Increased Productivity


Diversity in the workplace comes in many forms; mindset, gender, talents, race, opinions, religion, age, sexuality, ethnicity etc. But what are the benefits of attracting and retaining a diverse workforce?

In recent years, the data has shown us there has been a substantial shift in western culture to be more inclusive in the workplace of groups that have traditionally been less prominent in powerful workplace roles, particularly in the gender and race categories.


There are many benefits of attracting and retaining a diverse workforce. Not just the obvious improvement for those in potentially marginalised groups now being included, but also for the business as a whole.

There is a strong correlation between having more diversity and higher productivity and success. Numerous studies from heavyweight organisations including, MSCI’s gender study, McKinsey’s & Company gender and ethnic study and Credit Suisse’s study suggest this.

Having a diverse workforce can allow you to understand customers better, as you’ll now have people who are more likely to relate to them in your business. In multicultural societies like ours, where you’ll be dealing with different ethnic groups, this can set you apart from other firms by giving you a way to relate. They can let you know if your advertising is appropriate for their group, preventing costly mistakes and PR disasters. For example, when the large Canadian Food retailer printed flyers relating to the Sikh holiday Vaisakhi/Baisakhi, by placing halal food in the promotion which is forbidden for practicing Sikhs.
Baisakhi Blunder

This can also be extremely useful when working with international audiences. These employees can help you adapt your marketing messages to their culture much easier. There is also the added bonus of having your employees more likely to speak a second language. This can save you time and money on interpreters if dealing with other non-English speaking countries.

Increased Productivity

Having a wider breadth of life experiences, from different demographical groups in your business, can mean potentially new ways of thinking/perspectives and more creativity drawn from a deeper pool of ideas. Employees may be able to learn more by sharing ideas with different groups than they would from just their own.

Promoting your business as friendly to all social groups may encourage candidates to apply who otherwise might not. Therefore, you will have the widest range of candidates and talent to choose from.

Finally, by giving your business a more diverse makeup you can give your business a better reputation. Having these stats ready in your organisation is particularly important now. Political pressure in all major UK parties, such as from Baroness Ruby McGregor-Smith’s report, to publish diversity figures is increasing. These can then come under detailed scrutiny from any member of the public. In the future there could be quota legislation which could mean sudden expensive changes to organisations that don’t fulfill them. Therefore, it makes sense to get ahead in the game by proactively adapting to more diversity now.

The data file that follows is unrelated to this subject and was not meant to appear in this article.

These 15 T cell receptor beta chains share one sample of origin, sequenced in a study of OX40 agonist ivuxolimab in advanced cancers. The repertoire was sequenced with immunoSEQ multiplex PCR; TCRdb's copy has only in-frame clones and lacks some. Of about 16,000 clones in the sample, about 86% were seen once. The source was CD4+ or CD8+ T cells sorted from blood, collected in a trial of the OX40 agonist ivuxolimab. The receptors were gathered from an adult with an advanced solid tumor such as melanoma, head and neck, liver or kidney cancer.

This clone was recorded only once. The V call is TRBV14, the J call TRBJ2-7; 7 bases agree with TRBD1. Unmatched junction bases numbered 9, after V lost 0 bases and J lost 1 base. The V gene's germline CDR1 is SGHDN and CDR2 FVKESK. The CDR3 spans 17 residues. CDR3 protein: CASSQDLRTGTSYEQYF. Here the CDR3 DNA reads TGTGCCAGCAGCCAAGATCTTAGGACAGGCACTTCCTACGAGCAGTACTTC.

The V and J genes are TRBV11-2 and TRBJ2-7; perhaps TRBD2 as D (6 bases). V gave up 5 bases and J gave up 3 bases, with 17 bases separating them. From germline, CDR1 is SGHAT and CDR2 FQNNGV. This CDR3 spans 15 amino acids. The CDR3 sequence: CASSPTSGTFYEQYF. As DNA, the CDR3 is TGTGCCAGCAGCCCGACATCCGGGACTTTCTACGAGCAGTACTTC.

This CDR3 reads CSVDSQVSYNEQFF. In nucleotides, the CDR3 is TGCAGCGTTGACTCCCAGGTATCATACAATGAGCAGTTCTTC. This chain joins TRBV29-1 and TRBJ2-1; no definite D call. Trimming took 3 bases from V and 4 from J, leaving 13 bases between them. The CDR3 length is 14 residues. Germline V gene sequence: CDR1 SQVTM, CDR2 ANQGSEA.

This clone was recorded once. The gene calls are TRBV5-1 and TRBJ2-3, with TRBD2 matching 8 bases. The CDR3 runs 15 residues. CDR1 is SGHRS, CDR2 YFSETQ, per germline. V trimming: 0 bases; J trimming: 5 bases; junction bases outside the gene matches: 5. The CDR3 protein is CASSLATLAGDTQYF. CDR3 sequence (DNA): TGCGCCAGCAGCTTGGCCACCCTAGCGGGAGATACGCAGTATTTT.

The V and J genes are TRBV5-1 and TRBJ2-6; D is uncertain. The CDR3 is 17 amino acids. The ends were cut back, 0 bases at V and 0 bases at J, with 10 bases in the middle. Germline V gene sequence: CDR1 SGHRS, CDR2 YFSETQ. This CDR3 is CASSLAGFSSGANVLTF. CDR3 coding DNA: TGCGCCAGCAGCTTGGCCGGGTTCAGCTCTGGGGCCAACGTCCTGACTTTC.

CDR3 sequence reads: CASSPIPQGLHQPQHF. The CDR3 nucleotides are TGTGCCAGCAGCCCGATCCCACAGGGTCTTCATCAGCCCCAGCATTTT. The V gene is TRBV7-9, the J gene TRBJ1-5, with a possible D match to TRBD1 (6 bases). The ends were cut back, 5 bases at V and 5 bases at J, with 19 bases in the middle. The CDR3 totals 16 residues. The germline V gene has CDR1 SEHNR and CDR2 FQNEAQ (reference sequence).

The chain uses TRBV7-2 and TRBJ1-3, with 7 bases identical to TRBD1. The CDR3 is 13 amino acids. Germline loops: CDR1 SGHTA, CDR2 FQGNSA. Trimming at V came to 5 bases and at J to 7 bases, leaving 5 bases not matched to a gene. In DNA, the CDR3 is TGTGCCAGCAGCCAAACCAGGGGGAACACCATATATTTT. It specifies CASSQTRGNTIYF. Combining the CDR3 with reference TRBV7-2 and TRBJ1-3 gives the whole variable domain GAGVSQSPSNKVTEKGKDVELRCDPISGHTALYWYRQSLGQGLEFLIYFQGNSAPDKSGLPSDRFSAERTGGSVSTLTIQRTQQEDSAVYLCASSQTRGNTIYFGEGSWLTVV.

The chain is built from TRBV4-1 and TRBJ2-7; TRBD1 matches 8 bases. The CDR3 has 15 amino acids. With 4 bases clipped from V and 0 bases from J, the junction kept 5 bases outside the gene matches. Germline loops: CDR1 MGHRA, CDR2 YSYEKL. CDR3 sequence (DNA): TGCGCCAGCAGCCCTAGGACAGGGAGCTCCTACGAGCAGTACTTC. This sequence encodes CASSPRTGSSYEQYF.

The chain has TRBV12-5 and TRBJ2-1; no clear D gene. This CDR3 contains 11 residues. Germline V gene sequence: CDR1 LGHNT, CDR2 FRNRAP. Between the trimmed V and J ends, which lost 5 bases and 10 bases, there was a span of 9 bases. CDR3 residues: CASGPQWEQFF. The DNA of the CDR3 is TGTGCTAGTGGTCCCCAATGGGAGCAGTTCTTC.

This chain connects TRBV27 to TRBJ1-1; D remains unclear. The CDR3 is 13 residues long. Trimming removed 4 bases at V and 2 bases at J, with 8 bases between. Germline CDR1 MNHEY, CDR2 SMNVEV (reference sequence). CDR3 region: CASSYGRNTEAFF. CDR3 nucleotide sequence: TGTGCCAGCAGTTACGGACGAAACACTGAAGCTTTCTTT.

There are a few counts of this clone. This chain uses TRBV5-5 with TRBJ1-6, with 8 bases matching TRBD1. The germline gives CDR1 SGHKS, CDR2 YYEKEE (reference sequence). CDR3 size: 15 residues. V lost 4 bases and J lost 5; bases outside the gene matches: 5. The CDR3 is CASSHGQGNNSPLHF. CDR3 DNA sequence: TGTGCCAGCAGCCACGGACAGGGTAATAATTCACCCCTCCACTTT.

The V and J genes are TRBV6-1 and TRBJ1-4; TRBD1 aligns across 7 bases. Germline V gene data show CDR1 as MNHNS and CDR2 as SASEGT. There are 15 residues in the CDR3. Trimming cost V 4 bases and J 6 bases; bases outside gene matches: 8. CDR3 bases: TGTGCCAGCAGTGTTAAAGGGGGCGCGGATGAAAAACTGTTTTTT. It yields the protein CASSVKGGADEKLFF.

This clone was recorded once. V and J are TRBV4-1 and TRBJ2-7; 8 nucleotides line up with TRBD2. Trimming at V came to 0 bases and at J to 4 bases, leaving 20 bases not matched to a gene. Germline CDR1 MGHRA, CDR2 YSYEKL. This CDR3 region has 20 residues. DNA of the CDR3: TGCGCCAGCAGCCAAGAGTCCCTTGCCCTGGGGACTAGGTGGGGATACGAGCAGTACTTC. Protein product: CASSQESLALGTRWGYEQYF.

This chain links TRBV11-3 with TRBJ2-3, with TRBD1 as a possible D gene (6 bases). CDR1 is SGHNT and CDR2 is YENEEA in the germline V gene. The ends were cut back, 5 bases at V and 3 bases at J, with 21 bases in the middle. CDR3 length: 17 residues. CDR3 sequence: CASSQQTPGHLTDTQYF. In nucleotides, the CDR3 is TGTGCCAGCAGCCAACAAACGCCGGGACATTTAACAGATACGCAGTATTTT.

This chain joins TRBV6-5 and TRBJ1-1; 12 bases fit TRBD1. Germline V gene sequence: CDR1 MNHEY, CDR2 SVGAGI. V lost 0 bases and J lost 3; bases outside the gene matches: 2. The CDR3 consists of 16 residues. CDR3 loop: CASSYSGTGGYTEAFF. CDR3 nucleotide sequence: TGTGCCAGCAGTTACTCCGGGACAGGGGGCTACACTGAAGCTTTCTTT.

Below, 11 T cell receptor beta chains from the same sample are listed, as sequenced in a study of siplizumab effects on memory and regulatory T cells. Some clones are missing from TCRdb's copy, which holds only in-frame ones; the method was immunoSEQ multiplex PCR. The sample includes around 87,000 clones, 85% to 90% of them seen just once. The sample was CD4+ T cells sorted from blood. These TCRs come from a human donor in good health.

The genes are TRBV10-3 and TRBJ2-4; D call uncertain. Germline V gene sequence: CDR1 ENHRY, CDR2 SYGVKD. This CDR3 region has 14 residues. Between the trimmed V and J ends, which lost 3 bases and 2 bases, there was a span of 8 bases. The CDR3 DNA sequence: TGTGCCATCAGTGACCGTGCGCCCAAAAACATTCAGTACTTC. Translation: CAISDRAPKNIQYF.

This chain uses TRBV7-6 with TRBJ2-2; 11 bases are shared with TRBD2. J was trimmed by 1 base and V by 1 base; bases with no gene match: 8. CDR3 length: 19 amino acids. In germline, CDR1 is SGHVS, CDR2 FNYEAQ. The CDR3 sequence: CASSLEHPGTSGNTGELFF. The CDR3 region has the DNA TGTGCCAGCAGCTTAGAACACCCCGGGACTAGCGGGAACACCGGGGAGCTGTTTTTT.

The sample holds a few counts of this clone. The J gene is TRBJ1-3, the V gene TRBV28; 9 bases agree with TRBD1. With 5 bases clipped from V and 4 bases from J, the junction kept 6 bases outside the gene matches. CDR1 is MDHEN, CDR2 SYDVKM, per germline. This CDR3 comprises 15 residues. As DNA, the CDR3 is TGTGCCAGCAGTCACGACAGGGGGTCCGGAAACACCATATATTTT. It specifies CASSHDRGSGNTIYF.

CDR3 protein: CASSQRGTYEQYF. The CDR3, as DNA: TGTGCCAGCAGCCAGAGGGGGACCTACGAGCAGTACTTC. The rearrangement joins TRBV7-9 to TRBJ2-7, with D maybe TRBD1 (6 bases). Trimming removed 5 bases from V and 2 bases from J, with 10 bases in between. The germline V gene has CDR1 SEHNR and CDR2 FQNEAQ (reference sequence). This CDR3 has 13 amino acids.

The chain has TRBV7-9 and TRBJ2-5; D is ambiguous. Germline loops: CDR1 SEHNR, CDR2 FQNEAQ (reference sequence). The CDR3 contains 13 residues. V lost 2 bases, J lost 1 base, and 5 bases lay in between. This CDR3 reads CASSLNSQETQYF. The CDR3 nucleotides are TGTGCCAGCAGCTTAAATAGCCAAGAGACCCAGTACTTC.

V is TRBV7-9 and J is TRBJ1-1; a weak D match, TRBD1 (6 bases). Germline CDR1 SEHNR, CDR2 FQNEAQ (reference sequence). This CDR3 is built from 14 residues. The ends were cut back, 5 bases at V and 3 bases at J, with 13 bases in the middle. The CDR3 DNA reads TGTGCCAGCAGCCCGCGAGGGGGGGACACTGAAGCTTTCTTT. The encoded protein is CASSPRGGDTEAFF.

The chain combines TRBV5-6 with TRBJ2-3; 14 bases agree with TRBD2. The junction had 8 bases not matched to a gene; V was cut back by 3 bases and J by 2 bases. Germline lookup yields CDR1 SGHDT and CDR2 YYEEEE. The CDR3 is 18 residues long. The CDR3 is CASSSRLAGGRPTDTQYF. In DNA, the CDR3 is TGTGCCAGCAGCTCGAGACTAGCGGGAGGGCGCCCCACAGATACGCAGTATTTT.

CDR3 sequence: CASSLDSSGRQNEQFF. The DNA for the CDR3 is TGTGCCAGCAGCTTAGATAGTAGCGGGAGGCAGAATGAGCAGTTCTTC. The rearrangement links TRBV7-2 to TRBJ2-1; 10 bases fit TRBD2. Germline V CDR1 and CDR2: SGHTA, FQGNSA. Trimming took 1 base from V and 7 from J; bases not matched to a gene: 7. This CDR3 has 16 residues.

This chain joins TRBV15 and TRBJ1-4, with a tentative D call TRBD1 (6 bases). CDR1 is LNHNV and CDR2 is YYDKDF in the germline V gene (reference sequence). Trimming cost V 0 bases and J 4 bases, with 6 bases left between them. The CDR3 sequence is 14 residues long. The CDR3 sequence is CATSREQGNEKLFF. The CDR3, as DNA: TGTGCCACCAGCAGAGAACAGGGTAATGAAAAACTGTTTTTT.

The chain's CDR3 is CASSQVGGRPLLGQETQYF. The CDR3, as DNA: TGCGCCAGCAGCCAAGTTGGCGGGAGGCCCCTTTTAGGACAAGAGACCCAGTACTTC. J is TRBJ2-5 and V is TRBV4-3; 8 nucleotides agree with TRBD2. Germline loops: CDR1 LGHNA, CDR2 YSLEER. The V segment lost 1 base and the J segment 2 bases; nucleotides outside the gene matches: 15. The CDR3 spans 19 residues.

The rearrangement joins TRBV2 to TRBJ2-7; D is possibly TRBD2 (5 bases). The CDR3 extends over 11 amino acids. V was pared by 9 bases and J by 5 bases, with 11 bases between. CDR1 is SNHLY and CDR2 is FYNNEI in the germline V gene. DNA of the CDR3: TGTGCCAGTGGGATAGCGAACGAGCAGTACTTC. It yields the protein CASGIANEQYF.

However, there are also lots of potential issues that can occur when creating a more diverse workforce. These include:

  • Communication barriers: There may be more difficulty relating to/understanding people from different backgrounds. This is especially true if you’ve had a highly homogeneous workforce in the past.
  • Different values: This could lead to more conflict if not dealt with quickly, as different cultures can have very different beliefs and values.
  • Resistance/negative feedback: There can be resistance to this change from employees who want a more homogeneous workforce and/or have personal prejudices leading to damaging conflict.
  • Temporary costs from inclusion programs: As suggested, the steps put in place to counter these issues (which we’ll look at next) may add unwanted cost in the short term, however, they should pay off in the long-run.

So long as they are managed effectively, then organisations can reap the rewards and benefits of attracting and retaining a diverse workforce, whilst minimising the challenges.


  1. There are many different types of diversity in the workforce
  2. There is lots of evidence that a more diverse workforce leads to advantageous outcomes for your business. These include a higher performance, a better understanding of customers and a more positive reputation
  3. There are also potential issues/challenges that can occur when creating a more diverse workforce
  4. These can be overcome with proactive planning
  5. Don’t expect employees of marginalised (and non-marginalised) groups to be representative of the whole group